Licence to Sell - Advertising in James Bond.

The Man with the Golden Omega. The Box-Office Gross is Not Enough. From Saatchi & Saatchi with Love.

Okay, okay. Bad puns, gags and 'James Brand' jokes aside, in the wake of the release of 'Skyfall' a couple of weeks ago British televisions were buffeted by an exhaustive array of global brands tagging onto the super-spy's latest cinema outing. From Omega to Sony, Coke Zero to Heineken,  these adverts came thick and fast and had seemingly very little relevance to the actual film. Information released by a senior advertising executive has revealed that 1/3 of the films entire $145m budget was generated from brands wanting to be associated with the movie (doubling the previous record held by Spielberg's 'Minority Report'). 

Advertising deals of this nature do not, of course, only mean that we are subjected to these relentless advertising campaigns surrounding the release of a big blockbuster. Product placement within film is by no means a new concept; however in its most recent installments the James Bond franchise has sunken to hitherto uncharted depths. The image above - a still taken from 'Quantum of Solace' - is practically an in-film commercial break; Daniel Craig's Bond is shown sat in front of his Sony Vaio laptop, his Omega watch suggestively peaking out from under his jumper while nattering away on his Sony Ericsson phone - probably boasting about how many tens-of-thousands-of-dollars he's making from that 5 second reel of film alone. 

There's been an outbreak of irritation levelled at Bond's recent movement towards the relentless and draconian usage of product placement. The press have published articles slamming advertising in Skyfall and various complaints have been expressed on twitter. One aggravated twitter user comically remarked:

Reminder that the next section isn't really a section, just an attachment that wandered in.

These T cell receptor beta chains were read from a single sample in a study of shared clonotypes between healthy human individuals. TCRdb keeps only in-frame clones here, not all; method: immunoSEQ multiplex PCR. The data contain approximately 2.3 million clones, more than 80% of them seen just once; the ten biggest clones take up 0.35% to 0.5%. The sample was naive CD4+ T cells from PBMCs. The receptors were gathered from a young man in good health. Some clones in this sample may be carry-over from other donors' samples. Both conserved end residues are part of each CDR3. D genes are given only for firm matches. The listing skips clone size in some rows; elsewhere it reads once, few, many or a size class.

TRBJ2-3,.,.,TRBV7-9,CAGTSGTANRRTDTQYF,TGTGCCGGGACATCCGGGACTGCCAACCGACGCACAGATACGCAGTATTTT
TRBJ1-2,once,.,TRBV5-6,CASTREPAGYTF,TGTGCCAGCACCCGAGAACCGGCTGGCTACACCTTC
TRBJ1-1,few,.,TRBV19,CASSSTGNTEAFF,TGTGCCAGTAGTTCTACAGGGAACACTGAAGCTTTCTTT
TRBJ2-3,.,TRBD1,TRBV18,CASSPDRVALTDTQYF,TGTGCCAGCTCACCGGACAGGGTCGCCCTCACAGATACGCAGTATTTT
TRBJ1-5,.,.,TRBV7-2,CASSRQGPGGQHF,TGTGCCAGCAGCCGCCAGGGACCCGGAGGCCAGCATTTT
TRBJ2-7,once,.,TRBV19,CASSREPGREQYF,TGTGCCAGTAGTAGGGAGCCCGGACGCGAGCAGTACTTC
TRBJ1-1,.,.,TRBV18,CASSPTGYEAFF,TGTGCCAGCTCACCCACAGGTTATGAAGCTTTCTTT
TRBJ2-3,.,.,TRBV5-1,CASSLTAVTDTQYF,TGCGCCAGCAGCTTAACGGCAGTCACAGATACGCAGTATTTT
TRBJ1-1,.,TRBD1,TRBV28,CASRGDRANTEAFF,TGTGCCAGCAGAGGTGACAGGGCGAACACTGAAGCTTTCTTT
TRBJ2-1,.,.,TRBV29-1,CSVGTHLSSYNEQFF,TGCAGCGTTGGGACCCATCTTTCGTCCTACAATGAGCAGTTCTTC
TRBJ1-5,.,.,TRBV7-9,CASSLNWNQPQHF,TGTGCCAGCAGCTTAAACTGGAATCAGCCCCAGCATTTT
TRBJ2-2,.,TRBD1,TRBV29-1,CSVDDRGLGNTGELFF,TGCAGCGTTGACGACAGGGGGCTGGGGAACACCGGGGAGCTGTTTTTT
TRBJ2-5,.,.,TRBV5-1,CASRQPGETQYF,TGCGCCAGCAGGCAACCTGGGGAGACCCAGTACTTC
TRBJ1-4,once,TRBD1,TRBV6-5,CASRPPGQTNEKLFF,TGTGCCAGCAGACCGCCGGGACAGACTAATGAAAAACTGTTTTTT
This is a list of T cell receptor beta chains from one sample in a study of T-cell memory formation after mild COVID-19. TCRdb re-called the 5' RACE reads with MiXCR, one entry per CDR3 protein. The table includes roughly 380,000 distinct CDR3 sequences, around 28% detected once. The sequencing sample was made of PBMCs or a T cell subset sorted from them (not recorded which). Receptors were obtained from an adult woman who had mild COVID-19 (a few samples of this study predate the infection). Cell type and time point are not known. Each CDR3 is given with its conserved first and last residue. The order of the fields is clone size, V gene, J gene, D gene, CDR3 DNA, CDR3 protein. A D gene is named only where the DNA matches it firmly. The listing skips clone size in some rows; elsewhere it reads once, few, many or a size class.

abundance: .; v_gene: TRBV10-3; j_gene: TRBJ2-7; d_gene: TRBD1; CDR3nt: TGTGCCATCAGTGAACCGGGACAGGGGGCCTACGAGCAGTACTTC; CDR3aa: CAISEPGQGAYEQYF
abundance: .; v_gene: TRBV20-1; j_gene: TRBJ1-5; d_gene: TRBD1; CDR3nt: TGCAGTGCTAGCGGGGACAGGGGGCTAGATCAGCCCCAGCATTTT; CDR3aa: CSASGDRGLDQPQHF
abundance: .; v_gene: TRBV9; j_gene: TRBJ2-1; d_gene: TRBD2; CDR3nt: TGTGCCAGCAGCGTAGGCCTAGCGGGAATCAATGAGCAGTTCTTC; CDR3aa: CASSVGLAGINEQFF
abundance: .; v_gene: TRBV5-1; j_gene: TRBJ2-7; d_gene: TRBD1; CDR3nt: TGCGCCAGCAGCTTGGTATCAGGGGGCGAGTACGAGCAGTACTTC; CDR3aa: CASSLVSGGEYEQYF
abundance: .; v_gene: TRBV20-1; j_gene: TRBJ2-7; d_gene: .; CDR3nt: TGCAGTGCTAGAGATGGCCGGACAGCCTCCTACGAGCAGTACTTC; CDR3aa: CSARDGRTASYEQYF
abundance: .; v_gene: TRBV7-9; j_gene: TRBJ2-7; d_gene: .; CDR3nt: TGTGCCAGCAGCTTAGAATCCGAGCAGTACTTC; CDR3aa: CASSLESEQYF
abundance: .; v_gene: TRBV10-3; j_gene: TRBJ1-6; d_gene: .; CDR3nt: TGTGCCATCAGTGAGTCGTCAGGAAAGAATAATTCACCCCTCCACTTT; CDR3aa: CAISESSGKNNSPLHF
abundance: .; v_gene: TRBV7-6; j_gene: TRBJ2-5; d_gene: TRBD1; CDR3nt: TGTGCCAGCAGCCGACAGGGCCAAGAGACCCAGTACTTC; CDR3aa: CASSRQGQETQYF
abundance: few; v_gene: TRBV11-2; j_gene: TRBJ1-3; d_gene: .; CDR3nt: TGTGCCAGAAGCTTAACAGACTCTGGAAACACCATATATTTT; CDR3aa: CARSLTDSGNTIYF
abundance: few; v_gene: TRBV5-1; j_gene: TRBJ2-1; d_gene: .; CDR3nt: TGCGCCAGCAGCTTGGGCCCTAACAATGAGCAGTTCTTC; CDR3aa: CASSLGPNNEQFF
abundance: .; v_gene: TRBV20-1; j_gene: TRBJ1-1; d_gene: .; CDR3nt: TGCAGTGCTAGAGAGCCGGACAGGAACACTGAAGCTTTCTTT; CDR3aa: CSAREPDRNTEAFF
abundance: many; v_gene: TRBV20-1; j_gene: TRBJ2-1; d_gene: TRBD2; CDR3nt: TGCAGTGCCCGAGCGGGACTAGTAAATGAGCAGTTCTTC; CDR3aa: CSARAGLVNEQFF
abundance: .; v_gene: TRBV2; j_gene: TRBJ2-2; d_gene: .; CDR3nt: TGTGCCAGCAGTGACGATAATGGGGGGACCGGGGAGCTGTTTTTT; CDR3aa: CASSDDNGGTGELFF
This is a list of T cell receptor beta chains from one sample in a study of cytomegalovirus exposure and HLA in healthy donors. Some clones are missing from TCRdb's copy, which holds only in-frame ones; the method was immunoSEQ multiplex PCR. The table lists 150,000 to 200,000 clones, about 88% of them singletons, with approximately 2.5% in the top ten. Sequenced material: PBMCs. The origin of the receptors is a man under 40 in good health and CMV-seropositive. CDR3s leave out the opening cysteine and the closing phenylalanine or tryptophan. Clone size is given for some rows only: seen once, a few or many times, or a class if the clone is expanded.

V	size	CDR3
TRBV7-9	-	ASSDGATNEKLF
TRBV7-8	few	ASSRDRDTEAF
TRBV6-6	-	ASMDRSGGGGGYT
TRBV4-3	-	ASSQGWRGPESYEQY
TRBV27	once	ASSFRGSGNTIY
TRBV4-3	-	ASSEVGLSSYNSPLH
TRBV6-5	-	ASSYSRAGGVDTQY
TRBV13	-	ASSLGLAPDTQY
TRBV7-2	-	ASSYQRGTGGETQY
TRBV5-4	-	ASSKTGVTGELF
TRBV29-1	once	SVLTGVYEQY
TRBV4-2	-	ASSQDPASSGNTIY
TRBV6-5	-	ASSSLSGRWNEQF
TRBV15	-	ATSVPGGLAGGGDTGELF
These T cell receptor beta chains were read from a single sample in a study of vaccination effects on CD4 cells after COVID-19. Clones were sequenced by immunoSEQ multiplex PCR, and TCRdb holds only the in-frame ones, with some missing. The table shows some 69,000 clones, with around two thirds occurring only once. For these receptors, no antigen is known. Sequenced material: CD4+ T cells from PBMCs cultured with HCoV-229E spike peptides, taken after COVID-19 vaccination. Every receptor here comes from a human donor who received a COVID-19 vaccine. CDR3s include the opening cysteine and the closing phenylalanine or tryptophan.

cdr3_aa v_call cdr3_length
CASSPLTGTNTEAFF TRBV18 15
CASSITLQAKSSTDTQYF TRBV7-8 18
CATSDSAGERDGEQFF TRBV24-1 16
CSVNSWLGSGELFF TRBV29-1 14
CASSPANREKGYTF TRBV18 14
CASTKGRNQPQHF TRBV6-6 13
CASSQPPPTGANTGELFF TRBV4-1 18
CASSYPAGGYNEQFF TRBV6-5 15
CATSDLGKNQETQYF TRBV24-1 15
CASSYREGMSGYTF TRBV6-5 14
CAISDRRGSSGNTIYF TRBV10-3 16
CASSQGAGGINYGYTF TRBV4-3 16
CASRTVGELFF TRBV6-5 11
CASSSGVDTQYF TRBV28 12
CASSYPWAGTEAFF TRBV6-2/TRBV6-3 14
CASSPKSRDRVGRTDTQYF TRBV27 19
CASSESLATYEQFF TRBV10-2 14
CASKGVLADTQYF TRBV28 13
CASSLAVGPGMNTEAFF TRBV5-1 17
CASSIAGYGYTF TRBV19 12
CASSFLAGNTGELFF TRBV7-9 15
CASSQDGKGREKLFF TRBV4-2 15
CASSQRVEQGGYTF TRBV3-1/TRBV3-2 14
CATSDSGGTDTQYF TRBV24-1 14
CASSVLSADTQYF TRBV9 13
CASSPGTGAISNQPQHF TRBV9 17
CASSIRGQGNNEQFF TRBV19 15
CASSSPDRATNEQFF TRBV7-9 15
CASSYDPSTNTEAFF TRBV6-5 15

I hope James Bond isn’t going to be eating a Subway cheese and pickle baguette and drinking Diamond White – all in the name of product placement.’
While rather amusing, I don't feel complaints of this nature are justified. The brands used by James Bond in the recent films are, for the most part, in-keeping with his character. There's a big difference between having the spy chomping on a Subway Italian BMT and his wearing an Omega watch or using a Sony Laptop both costing several hundreds of pounds. These brands are premium and are by no means incompatible with the expensive tastes of Armani-sporting, Aston-Martin-driving James Bond. Critics have complained fervently about a scene in 'Skyfall' where Bond is shown drinking a bottle of Heineken rather than his traditional tipple - a shaken-not-stirred martini. I don't think there is a real issue here - it seems unrealistic to expect Bond to drink nothing but endless martinis. Variety is the spice of life and seeing the spy enjoy a nice chilled beer, whether it's one of the movie's associate sponsors or not, doesn't detract from the realism whatsoever. Indeed at times I find that where movies actively avoid using real-world brands it can hamper the realism. In Danny Boyle's '28 Days Later' in the convenience store scene legit products and brands are replaced for made-up items like a generic Coca Cola instead of Coke. This inhibits the realism and is a jarring reminder that you are watching a movie.

People just need to stop complaining about product placement in films, including James Bond. It almost seems that just because its the trend to nag about it other people jump on the band wagon. As I understand it, product placement provides the funding essential for the film to be produced (particularly in the case of the latest Bond movie) and when used effectively can manufacture a more realistic atmosphere. James Bond is fundamentally a very brand-orientated franchise and always has been. Look at the brand placement below in 'Goldfinger' from 1964; it seems clear that advertising has always been partially present in the movie franchise and doubtless always will be.

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